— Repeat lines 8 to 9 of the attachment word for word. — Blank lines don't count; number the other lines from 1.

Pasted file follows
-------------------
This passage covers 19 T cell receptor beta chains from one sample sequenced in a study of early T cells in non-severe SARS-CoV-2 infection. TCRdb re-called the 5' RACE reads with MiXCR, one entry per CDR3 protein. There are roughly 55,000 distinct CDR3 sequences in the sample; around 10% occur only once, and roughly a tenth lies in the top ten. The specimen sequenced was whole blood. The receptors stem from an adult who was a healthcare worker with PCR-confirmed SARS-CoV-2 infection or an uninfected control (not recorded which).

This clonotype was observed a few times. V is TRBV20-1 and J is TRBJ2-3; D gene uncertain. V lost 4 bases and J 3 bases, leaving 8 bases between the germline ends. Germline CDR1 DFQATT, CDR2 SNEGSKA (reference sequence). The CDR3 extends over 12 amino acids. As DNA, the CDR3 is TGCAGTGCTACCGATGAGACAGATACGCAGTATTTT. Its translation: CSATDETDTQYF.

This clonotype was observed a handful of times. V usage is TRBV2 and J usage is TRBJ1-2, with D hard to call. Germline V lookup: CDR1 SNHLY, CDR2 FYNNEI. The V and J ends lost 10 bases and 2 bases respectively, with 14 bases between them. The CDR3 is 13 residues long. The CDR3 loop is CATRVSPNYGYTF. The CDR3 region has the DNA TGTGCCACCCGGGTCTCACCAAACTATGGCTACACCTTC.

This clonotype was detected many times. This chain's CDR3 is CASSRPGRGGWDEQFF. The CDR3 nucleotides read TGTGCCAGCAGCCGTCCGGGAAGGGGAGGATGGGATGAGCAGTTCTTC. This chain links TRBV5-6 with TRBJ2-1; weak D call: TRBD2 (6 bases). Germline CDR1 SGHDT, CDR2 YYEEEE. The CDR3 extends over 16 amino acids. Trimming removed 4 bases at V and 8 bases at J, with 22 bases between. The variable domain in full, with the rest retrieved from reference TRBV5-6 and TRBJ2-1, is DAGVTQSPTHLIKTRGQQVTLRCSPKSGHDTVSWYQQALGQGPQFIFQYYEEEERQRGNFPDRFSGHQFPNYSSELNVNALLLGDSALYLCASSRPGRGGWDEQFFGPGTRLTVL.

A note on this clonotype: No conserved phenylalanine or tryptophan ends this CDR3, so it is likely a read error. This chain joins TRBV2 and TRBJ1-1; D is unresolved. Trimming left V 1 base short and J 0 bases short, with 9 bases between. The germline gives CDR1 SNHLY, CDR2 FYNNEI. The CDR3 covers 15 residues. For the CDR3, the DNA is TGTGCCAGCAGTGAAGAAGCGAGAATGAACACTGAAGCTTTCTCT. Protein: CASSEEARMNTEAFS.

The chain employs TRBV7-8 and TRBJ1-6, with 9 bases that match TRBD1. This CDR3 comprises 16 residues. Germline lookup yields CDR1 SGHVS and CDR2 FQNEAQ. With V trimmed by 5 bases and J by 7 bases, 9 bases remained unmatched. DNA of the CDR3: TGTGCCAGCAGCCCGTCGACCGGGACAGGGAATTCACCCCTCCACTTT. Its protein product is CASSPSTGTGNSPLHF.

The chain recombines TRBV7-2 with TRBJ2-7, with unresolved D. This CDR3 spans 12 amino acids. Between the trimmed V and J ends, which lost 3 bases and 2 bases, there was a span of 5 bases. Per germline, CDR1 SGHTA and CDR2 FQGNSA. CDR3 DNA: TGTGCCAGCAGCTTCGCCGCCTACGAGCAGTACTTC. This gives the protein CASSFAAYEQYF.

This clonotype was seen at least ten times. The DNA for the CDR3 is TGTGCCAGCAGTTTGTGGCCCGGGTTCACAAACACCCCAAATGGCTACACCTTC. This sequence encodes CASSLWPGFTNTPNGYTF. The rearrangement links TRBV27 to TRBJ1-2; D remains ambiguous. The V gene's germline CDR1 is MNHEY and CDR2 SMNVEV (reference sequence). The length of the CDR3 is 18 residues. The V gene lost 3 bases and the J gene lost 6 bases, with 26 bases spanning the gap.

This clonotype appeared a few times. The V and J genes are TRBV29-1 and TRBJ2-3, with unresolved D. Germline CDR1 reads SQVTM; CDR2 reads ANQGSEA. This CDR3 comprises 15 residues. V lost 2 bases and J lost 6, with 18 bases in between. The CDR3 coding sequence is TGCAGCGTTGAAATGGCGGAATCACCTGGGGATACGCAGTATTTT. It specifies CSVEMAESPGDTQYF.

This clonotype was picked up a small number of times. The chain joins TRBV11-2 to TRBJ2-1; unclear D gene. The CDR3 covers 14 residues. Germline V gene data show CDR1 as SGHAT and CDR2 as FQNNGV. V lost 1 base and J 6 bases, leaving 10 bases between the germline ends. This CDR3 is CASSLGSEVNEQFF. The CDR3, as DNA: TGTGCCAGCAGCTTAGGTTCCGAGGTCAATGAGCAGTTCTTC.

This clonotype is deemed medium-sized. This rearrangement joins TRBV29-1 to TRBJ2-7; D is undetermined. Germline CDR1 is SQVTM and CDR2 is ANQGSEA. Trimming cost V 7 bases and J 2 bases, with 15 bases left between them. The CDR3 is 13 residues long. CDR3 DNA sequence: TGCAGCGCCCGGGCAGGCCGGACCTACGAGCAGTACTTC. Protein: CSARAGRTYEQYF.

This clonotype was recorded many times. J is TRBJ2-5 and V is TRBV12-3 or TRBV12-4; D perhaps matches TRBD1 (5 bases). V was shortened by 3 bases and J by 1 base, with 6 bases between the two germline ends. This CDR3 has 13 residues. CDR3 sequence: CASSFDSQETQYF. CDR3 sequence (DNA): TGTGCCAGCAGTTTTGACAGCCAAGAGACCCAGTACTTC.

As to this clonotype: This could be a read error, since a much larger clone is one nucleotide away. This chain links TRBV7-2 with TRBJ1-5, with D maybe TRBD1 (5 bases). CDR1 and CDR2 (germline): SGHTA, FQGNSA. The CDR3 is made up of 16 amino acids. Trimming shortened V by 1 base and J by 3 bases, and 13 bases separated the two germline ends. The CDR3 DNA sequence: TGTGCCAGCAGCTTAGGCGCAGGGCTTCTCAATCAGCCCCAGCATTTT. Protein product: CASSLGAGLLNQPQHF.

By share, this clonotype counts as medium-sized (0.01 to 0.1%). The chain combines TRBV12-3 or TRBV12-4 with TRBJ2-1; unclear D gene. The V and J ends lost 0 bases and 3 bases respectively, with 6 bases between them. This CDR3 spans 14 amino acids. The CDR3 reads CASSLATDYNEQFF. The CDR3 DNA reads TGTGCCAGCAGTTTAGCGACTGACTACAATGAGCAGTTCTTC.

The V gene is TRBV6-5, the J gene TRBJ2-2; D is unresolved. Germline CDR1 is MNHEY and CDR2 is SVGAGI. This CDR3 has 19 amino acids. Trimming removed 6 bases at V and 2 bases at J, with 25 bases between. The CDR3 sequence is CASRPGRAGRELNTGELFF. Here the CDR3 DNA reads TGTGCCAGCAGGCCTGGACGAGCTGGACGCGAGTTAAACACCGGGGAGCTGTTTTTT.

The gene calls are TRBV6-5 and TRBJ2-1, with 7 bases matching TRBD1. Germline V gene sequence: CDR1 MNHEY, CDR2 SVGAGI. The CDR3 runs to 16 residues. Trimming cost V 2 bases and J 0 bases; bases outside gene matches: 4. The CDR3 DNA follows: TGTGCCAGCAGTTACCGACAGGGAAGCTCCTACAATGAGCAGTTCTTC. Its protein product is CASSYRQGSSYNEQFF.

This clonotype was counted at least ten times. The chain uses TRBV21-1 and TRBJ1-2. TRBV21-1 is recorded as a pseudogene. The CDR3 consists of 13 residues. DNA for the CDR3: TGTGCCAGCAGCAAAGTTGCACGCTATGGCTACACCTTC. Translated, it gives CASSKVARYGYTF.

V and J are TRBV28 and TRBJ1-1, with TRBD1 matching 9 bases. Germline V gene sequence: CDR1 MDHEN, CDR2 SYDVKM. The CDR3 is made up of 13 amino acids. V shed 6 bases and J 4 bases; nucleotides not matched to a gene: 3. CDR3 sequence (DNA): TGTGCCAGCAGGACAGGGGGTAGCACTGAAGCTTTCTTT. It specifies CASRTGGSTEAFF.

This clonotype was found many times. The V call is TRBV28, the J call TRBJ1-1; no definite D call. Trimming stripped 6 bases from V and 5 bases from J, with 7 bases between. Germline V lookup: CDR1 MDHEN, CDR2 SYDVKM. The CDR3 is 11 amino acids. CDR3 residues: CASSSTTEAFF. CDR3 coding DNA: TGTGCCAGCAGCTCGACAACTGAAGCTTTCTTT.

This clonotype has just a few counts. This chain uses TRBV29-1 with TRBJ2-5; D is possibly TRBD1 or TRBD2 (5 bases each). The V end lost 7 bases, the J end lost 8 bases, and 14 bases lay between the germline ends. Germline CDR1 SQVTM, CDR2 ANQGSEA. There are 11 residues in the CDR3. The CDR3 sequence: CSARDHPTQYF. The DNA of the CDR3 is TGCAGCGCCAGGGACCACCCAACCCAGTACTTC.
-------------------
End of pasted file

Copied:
This clonotype was seen at least ten times. The DNA for the CDR3 is TGTGCCAGCAGTTTGTGGCCCGGGTTCACAAACACCCCAAATGGCTACACCTTC. This sequence encodes CASSLWPGFTNTPNGYTF. The rearrangement links TRBV27 to TRBJ1-2; D remains ambiguous. The V gene's germline CDR1 is MNHEY and CDR2 SMNVEV (reference sequence). The length of the CDR3 is 18 residues. The V gene lost 3 bases and the J gene lost 6 bases, with 26 bases spanning the gap.

This clonotype appeared a few times. The V and J genes are TRBV29-1 and TRBJ2-3, with unresolved D. Germline CDR1 reads SQVTM; CDR2 reads ANQGSEA. This CDR3 comprises 15 residues. V lost 2 bases and J lost 6, with 18 bases in between. The CDR3 coding sequence is TGCAGCGTTGAAATGGCGGAATCACCTGGGGATACGCAGTATTTT. It specifies CSVEMAESPGDTQYF.